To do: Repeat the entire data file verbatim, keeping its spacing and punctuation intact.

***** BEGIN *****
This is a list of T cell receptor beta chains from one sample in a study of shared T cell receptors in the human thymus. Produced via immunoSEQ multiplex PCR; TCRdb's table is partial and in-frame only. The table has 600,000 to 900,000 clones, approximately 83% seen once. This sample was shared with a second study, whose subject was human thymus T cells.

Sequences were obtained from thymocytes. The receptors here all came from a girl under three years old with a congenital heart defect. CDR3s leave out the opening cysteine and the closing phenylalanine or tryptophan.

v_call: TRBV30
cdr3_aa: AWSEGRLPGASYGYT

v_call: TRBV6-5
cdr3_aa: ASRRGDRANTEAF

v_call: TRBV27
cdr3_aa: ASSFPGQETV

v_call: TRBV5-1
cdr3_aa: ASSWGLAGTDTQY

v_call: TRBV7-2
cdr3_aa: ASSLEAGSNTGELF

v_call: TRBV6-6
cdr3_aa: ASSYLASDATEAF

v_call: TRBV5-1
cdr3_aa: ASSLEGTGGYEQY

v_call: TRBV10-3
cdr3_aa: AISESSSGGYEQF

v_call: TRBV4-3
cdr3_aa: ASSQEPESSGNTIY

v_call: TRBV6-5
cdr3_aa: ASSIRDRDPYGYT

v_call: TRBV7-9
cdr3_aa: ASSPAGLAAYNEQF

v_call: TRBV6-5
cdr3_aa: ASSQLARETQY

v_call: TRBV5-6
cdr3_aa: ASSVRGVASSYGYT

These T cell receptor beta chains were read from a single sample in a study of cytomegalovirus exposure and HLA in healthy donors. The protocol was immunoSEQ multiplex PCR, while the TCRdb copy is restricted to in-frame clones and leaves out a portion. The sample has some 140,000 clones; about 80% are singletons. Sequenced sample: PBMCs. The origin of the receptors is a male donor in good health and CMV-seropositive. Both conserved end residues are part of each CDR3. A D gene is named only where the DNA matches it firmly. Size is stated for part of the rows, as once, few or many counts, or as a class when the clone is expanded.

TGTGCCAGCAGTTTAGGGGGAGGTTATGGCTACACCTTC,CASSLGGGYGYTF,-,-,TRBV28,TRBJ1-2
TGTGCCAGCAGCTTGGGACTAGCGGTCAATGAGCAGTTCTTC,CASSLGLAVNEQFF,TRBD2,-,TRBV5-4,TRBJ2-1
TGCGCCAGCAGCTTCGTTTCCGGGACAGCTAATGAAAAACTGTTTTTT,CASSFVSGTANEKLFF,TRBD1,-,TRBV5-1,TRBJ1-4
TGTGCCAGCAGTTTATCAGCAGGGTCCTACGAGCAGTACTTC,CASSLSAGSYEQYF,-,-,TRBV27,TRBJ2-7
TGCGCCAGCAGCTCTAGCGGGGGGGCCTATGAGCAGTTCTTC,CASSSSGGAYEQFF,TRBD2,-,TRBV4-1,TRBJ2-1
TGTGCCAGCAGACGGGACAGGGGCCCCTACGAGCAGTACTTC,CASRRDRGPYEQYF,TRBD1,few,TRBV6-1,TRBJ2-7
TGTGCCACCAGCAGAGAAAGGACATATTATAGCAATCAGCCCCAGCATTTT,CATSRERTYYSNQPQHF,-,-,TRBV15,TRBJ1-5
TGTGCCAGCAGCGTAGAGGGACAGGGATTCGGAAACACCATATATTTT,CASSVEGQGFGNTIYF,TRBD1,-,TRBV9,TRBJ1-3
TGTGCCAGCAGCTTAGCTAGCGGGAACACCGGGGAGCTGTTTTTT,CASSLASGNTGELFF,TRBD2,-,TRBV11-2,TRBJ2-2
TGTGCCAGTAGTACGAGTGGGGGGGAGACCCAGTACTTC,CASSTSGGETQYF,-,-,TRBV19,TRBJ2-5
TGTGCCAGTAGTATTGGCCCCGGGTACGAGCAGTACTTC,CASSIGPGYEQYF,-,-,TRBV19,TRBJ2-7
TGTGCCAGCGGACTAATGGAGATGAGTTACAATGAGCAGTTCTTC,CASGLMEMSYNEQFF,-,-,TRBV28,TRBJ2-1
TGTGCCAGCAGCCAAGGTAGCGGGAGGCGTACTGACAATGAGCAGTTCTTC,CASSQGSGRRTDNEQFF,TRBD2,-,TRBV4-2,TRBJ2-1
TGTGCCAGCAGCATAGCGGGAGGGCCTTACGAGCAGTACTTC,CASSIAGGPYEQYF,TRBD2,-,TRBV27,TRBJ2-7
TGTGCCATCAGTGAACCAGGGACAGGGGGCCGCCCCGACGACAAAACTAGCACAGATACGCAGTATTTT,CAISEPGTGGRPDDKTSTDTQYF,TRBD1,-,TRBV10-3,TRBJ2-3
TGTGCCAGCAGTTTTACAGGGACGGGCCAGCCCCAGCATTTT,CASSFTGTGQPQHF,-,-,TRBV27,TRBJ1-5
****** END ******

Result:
This is a list of T cell receptor beta chains from one sample in a study of shared T cell receptors in the human thymus. Produced via immunoSEQ multiplex PCR; TCRdb's table is partial and in-frame only. The table has 600,000 to 900,000 clones, approximately 83% seen once. This sample was shared with a second study, whose subject was human thymus T cells.

Sequences were obtained from thymocytes. The receptors here all came from a girl under three years old with a congenital heart defect. CDR3s leave out the opening cysteine and the closing phenylalanine or tryptophan.

v_call: TRBV30
cdr3_aa: AWSEGRLPGASYGYT

v_call: TRBV6-5
cdr3_aa: ASRRGDRANTEAF

v_call: TRBV27
cdr3_aa: ASSFPGQETV

v_call: TRBV5-1
cdr3_aa: ASSWGLAGTDTQY

v_call: TRBV7-2
cdr3_aa: ASSLEAGSNTGELF

v_call: TRBV6-6
cdr3_aa: ASSYLASDATEAF

v_call: TRBV5-1
cdr3_aa: ASSLEGTGGYEQY

v_call: TRBV10-3
cdr3_aa: AISESSSGGYEQF

v_call: TRBV4-3
cdr3_aa: ASSQEPESSGNTIY

v_call: TRBV6-5
cdr3_aa: ASSIRDRDPYGYT

v_call: TRBV7-9
cdr3_aa: ASSPAGLAAYNEQF

v_call: TRBV6-5
cdr3_aa: ASSQLARETQY

v_call: TRBV5-6
cdr3_aa: ASSVRGVASSYGYT

These T cell receptor beta chains were read from a single sample in a study of cytomegalovirus exposure and HLA in healthy donors. The protocol was immunoSEQ multiplex PCR, while the TCRdb copy is restricted to in-frame clones and leaves out a portion. The sample has some 140,000 clones; about 80% are singletons. Sequenced sample: PBMCs. The origin of the receptors is a male donor in good health and CMV-seropositive. Both conserved end residues are part of each CDR3. A D gene is named only where the DNA matches it firmly. Size is stated for part of the rows, as once, few or many counts, or as a class when the clone is expanded.

TGTGCCAGCAGTTTAGGGGGAGGTTATGGCTACACCTTC,CASSLGGGYGYTF,-,-,TRBV28,TRBJ1-2
TGTGCCAGCAGCTTGGGACTAGCGGTCAATGAGCAGTTCTTC,CASSLGLAVNEQFF,TRBD2,-,TRBV5-4,TRBJ2-1
TGCGCCAGCAGCTTCGTTTCCGGGACAGCTAATGAAAAACTGTTTTTT,CASSFVSGTANEKLFF,TRBD1,-,TRBV5-1,TRBJ1-4
TGTGCCAGCAGTTTATCAGCAGGGTCCTACGAGCAGTACTTC,CASSLSAGSYEQYF,-,-,TRBV27,TRBJ2-7
TGCGCCAGCAGCTCTAGCGGGGGGGCCTATGAGCAGTTCTTC,CASSSSGGAYEQFF,TRBD2,-,TRBV4-1,TRBJ2-1
TGTGCCAGCAGACGGGACAGGGGCCCCTACGAGCAGTACTTC,CASRRDRGPYEQYF,TRBD1,few,TRBV6-1,TRBJ2-7
TGTGCCACCAGCAGAGAAAGGACATATTATAGCAATCAGCCCCAGCATTTT,CATSRERTYYSNQPQHF,-,-,TRBV15,TRBJ1-5
TGTGCCAGCAGCGTAGAGGGACAGGGATTCGGAAACACCATATATTTT,CASSVEGQGFGNTIYF,TRBD1,-,TRBV9,TRBJ1-3
TGTGCCAGCAGCTTAGCTAGCGGGAACACCGGGGAGCTGTTTTTT,CASSLASGNTGELFF,TRBD2,-,TRBV11-2,TRBJ2-2
TGTGCCAGTAGTACGAGTGGGGGGGAGACCCAGTACTTC,CASSTSGGETQYF,-,-,TRBV19,TRBJ2-5
TGTGCCAGTAGTATTGGCCCCGGGTACGAGCAGTACTTC,CASSIGPGYEQYF,-,-,TRBV19,TRBJ2-7
TGTGCCAGCGGACTAATGGAGATGAGTTACAATGAGCAGTTCTTC,CASGLMEMSYNEQFF,-,-,TRBV28,TRBJ2-1
TGTGCCAGCAGCCAAGGTAGCGGGAGGCGTACTGACAATGAGCAGTTCTTC,CASSQGSGRRTDNEQFF,TRBD2,-,TRBV4-2,TRBJ2-1
TGTGCCAGCAGCATAGCGGGAGGGCCTTACGAGCAGTACTTC,CASSIAGGPYEQYF,TRBD2,-,TRBV27,TRBJ2-7
TGTGCCATCAGTGAACCAGGGACAGGGGGCCGCCCCGACGACAAAACTAGCACAGATACGCAGTATTTT,CAISEPGTGGRPDDKTSTDTQYF,TRBD1,-,TRBV10-3,TRBJ2-3
TGTGCCAGCAGTTTTACAGGGACGGGCCAGCCCCAGCATTTT,CASSFTGTGQPQHF,-,-,TRBV27,TRBJ1-5